Celebrating an auteur
Daniel Day-Lewis plays the ruthless oilman Daniel Plainview in the 2007 Paul Thomas Anderson masterpiece There Will Be Blood
Celebrating an auteur
Film review: There Will Be Blood - Lanz Aaron G. Tan (The Philippine Star) - July 1, 2020 - 12:00am

Last June 26, celebrated director Paul Thomas Anderson turned 50. His seething 2007 masterpiece, There Will Be Blood, tells the story of modern humanity in just 150 minutes — from the death of the pastoral frontier to the rise of unadulterated, unbridled capitalism.

Anderson’s film is about competition, anger, fatherhood and religion. At its heart is the ruthless oilman Daniel Plainview (Daniel Day-Lewis), unwavering in not just his dedication to wage a deadly war of competition, but also in channeling his frustrations to push down all those he deems unworthy.

Plainview is not a man who lives for the comforts in life as we know it. He is not, as he advertises, a family man. He does not seek the company of a lover. Nor does he seek the luxuries of material wealth. He sleeps on the floor, is content to be slathered in oil, and doesn’t hesitate to cut loose all that dare slow the progress of his oil fields. His goal — the sole purpose for which he exists — is competition.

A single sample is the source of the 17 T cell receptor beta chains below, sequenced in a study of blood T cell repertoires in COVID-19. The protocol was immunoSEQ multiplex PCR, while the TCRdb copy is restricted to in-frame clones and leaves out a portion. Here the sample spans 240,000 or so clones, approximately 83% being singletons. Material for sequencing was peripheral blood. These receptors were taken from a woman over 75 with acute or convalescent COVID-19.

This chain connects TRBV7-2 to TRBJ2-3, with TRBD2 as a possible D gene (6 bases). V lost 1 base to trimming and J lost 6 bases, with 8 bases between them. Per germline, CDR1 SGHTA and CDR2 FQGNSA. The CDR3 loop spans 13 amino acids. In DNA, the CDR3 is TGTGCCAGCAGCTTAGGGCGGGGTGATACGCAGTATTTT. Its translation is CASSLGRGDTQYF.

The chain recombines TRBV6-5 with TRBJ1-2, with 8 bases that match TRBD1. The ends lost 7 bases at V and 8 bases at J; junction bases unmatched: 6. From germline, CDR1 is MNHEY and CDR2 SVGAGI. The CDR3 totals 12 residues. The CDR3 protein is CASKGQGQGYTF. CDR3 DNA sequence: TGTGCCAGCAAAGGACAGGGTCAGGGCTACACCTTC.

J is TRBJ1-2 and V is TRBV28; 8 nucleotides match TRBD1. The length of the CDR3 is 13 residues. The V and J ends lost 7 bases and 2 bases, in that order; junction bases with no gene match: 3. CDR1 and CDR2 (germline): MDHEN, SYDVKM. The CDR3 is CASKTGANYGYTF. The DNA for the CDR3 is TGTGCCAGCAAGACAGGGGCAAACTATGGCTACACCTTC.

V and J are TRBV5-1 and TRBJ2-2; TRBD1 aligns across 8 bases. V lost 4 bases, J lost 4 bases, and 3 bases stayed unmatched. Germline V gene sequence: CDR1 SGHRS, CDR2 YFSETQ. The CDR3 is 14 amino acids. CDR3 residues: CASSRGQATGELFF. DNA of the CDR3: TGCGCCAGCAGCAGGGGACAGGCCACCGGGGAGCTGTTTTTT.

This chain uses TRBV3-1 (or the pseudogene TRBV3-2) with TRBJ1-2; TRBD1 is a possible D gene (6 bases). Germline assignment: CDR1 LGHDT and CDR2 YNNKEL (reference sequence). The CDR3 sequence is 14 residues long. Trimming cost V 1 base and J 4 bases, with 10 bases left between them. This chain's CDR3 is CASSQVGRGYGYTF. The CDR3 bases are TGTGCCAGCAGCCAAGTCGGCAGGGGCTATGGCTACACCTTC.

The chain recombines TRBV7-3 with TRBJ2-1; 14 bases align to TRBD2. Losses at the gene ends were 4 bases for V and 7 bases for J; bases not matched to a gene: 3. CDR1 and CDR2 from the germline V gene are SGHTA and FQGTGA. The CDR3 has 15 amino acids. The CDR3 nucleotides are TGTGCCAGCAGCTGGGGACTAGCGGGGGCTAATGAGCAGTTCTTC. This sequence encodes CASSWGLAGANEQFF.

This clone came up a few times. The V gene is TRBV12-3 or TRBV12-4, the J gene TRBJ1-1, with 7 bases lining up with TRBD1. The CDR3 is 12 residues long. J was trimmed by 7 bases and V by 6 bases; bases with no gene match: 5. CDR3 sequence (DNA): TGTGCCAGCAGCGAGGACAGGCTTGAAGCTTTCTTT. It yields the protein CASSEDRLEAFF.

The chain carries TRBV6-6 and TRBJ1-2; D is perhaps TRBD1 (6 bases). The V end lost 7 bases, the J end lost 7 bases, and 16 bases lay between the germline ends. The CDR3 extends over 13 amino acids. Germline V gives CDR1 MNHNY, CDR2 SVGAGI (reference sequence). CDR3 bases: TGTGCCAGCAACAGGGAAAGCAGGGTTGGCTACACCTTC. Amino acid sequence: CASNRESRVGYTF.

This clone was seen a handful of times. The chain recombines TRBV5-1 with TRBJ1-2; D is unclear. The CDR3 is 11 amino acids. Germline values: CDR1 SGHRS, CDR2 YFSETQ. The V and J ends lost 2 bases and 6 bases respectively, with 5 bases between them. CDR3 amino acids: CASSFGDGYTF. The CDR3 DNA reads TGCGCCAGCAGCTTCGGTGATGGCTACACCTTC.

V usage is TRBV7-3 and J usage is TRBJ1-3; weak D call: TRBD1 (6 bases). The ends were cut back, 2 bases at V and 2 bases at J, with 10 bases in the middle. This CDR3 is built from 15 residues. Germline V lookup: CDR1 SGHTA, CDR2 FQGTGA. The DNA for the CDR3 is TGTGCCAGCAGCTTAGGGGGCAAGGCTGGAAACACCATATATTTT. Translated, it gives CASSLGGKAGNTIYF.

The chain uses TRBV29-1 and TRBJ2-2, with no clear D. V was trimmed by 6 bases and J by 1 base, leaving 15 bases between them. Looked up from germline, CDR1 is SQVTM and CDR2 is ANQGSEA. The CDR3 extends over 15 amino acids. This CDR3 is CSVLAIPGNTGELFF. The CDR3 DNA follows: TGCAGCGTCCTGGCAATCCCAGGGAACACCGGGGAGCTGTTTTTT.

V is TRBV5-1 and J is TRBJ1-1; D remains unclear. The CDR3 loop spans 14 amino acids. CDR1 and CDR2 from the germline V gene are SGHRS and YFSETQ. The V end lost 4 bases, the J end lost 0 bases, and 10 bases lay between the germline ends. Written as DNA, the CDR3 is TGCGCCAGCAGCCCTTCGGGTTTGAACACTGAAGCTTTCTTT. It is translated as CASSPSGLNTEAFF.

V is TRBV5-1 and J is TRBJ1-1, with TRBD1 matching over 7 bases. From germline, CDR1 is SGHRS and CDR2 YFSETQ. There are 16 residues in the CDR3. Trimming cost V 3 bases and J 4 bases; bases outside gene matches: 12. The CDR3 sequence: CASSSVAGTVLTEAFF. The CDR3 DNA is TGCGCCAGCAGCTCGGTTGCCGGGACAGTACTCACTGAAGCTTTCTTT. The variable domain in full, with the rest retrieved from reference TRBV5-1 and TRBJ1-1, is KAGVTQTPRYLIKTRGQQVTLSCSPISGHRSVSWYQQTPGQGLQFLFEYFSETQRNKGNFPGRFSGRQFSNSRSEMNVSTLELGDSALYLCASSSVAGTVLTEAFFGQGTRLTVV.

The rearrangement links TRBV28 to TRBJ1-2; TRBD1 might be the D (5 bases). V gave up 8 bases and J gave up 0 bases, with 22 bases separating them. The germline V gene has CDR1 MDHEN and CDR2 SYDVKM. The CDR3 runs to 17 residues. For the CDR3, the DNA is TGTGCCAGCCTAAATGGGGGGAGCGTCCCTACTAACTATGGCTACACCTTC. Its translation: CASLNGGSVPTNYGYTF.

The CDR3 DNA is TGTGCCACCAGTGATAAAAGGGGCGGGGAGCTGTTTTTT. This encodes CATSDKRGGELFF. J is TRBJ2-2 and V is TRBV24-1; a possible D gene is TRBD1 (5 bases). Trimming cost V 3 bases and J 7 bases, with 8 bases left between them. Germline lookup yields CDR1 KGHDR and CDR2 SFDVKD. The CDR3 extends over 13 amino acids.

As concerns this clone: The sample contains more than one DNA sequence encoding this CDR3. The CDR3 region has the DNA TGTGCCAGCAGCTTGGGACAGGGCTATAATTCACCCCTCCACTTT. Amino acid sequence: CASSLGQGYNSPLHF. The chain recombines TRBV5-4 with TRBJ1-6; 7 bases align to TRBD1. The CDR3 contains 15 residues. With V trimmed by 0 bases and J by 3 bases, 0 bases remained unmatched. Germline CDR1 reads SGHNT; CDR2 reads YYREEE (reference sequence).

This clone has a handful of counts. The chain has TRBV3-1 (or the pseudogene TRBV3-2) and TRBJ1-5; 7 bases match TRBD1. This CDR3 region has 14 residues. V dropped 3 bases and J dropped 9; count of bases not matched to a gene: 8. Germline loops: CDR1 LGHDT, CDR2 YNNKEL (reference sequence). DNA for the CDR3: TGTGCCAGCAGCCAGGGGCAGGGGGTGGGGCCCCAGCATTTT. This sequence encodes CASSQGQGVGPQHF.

On the other end of the spectrum is pastor Eli Sunday (Paul Dano). In Anderson’s film, it is the meek religious villagers who give way to the tyrannical capitalist. In the film, business and Christianity are not just incompatible, but competing visions of how mankind should progress.

Eli’s Church — which, I must stress, is a fictional construction — is portrayed in the film as nothing more than a hallowed vessel to showcase an entertaining performance, with Sunday as its charismatic showman. And the villagers, watching awestruck, is the audience — buying in completely and gullibly to any higher power that presents itself. Plainview exploits what he views as weak sentiment; he masquerades as a religious family man, only to then swindle local families out of their lands and livelihoods. It is only on their demise that he can build his empire.

There Will Be Blood is flourished with stunning cinematography. Anderson reverts to recurring images bearing religious resemblance: oil is often not shown as inky black, but catches dazzling reflections in the light. When oil is first discovered on his fields, Plainview raises his black-soaked hand up to the Sun ceremoniously. Plainview even christens his son, HW, with oil on his forehead. In There Will Be Blood, capitalism is Plainview’s deity. The fields are his church. And he is the pastor, ready to spread his word and practices.

PAUL THOMAS ANDERSON
Philstar
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